Mohamed Elneny’s main inspirations can be summed up fairly easily. The desire to win, and the memory of his late mother, who sacrificed so much to help him realise his dream of becoming a professional footballer.
In this exclusive interview with the matchday programme, the Egypt international midfielder tells us all about what inspires him on a daily basis, and how his early days shaped his winning mentality.
In El Mahalla El Kubra, northern Egypt, back in July 1992, Mohamed Elneny was born into a life in football. It was always going to be that way. Call it fate, destiny or just an incredible determination to succeed on behalf of himself and his parents, but Mo’s path into the sport was mapped out from his very first day of existence.
His father, Nasser Elneny, was a footballer and then coach himself, and had a similar vision for his son, from the very beginning.
“From the moment I was born, literally on that day, my dad told everyone I would become a footballer,” Mohamed begins. “That’s how it happened, my mum and dad decided that day what I would be. It’s funny, how did they know? Maybe they had a strong feeling, like it was a destiny for me.
"They wanted me to become a footballer from the first day, and as I grew up, I loved it. But how did they know? Because sometimes your parents might want you to become a doctor, but if you don’t feel it, you cannot do it. The same with football, if you don’t love it growing up, then you cannot become a footballer.
“They cannot make you do it. But I always loved it, I always felt it in me, and always wanted to do it.
“My dad was a footballer, and because of my dad my whole family would play football in the street,” he adds. “All of my family love football so much.
“When I was growing up – the one thing I saw every day was football. I saw my dad playing for his club, and I would go sometimes to watch, and when I wasn’t watching, he would take me to the fields to play. When I was growing up, everything in my life was football.”
It wasn’t long until young Mohamed’s passion for football started to manifest itself as a clear talent as well.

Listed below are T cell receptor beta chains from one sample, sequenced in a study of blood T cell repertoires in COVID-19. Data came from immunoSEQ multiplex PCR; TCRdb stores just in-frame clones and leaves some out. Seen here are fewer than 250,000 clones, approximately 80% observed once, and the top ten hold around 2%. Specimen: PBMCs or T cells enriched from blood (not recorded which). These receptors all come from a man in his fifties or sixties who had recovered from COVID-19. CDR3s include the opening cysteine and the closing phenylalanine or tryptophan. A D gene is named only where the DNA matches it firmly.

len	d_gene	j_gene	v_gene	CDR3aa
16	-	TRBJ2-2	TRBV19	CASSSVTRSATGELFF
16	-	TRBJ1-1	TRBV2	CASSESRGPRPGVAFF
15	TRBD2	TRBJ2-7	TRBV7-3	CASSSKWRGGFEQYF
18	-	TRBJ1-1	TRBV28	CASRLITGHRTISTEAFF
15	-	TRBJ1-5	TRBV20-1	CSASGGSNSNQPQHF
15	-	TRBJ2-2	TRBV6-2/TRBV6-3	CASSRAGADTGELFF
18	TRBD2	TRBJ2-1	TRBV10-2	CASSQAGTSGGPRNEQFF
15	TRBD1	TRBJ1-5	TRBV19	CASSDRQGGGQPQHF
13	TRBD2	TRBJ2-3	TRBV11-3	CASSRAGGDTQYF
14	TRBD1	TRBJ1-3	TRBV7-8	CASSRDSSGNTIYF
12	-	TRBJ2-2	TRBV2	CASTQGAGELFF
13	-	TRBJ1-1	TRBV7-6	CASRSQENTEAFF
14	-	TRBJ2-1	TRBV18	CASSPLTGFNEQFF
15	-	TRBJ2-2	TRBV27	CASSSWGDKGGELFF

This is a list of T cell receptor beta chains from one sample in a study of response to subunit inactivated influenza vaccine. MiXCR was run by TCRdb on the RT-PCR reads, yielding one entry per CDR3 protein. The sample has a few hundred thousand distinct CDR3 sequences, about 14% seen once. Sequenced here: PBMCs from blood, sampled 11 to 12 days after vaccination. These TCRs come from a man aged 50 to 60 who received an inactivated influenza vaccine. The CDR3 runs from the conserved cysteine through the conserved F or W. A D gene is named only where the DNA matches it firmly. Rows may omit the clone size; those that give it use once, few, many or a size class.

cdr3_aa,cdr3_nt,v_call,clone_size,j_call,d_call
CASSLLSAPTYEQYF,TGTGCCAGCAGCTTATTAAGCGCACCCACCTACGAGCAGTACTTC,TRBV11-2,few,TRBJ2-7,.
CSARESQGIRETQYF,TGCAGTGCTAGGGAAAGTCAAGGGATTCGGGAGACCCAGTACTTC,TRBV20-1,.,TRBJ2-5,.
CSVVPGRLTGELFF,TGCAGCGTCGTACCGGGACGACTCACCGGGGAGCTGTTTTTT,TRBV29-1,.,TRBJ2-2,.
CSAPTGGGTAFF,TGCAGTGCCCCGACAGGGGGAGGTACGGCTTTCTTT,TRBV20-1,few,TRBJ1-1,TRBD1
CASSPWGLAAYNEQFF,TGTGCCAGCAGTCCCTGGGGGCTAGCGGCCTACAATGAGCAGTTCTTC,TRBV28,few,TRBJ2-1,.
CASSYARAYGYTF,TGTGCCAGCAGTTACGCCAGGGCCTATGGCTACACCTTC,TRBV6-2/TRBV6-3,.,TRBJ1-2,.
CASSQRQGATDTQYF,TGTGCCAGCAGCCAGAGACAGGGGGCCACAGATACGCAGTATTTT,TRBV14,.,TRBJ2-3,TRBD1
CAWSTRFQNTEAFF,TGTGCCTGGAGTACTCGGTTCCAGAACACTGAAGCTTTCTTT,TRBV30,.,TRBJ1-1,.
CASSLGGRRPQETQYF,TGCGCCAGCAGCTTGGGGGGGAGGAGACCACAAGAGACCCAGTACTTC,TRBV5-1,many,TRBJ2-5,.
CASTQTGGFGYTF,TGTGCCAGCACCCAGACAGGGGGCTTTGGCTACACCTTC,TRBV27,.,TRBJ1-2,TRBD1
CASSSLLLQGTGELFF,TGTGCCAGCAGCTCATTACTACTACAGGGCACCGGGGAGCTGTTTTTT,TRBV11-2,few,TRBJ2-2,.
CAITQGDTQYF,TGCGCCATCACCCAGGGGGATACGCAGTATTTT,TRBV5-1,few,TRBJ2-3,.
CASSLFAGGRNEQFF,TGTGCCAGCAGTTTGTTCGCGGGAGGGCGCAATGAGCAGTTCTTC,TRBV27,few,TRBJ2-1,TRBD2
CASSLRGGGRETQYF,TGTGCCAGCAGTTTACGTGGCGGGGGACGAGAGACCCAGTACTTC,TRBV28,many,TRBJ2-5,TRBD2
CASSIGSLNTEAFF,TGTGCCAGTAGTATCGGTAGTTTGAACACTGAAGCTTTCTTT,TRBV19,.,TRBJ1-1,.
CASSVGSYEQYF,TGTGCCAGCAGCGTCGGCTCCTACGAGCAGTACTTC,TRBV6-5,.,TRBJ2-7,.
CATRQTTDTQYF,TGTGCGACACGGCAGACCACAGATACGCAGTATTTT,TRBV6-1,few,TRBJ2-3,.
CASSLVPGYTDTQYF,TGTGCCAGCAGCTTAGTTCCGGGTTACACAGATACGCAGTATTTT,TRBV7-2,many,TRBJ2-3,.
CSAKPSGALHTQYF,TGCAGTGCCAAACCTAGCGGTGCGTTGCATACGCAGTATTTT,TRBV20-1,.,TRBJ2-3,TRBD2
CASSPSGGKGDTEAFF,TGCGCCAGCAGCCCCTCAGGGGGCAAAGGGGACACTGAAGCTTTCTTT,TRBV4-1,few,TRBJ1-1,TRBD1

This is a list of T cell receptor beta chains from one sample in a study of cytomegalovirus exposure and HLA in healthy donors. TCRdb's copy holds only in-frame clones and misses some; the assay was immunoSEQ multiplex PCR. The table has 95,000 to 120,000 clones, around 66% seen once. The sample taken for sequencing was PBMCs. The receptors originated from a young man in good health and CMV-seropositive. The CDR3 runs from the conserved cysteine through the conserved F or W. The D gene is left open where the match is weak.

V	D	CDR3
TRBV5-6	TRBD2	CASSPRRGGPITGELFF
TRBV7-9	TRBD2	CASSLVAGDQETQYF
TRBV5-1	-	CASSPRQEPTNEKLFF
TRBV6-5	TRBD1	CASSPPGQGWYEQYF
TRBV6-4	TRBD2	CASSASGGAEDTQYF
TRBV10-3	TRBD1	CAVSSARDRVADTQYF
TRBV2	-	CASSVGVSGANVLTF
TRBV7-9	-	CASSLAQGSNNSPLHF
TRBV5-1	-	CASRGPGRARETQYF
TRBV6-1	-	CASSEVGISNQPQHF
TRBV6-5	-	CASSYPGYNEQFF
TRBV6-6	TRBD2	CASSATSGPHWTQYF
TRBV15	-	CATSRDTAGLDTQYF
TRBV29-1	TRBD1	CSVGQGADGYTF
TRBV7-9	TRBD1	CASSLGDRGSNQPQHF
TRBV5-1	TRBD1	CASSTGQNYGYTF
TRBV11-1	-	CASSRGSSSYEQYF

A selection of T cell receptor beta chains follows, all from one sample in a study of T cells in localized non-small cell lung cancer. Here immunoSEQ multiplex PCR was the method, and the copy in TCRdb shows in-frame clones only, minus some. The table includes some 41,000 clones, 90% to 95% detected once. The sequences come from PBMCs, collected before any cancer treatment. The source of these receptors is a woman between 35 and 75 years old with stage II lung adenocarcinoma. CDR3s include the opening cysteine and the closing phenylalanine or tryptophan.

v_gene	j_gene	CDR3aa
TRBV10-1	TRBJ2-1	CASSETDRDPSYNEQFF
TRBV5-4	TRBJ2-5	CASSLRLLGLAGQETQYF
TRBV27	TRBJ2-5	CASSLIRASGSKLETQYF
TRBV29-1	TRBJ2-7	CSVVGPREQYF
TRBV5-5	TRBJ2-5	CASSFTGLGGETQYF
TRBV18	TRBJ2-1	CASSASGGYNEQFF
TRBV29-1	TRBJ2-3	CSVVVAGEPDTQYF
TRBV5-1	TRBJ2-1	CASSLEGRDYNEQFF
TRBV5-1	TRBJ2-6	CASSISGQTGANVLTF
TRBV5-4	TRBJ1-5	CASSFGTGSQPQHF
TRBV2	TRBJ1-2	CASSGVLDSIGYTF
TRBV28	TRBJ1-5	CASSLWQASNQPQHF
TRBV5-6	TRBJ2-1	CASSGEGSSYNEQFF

“I started playing when I was three years old,” the midfielder explains. “When I started kicking a ball, everyone – my dad, his friends – they all said I was different. Even when I was three I had a really strong shot, and usually at that age you can’t kick a ball that well. But I was playing with a real football, and people were saying back then that I would become a good footballer.
“Also I started off at a big club in Egypt, called Al Ahly, so that made me think that I always want to play at the top level. It changed my life really. Because I had started at a big club, I learnt to have a winning mentality from a very young age. That was what I knew from when I first started playing.
“I’m not joking, but at that first club, if we only won 7-0, I swear there would be a punishment for us, because they always demanded more from us, even in the youth teams. 7-0 was not enough!
“That environment created something in me. Even after a big win, they would say ‘you could have won by more, why didn’t you?’ This is when I was about six or seven years old, and that created a big mentality in me.”
That tough mentality, will to win and in fact compulsion to be playing for trophies and honours has stuck with him ever since.
After serving his apprenticeship in Egyptian football, Mo joined Swiss Super League side Basel in 2013, aged 20. He won the league title in each of his four seasons at the club, before moving to Arsenal in early 2016, winning the FA Cup in his first full season, and reaching cup finals in each of the next two campaigns. Being in the hunt for silverware, and competing at the top end of whatever league he happens to be playing in, is a major part of his daily motivation.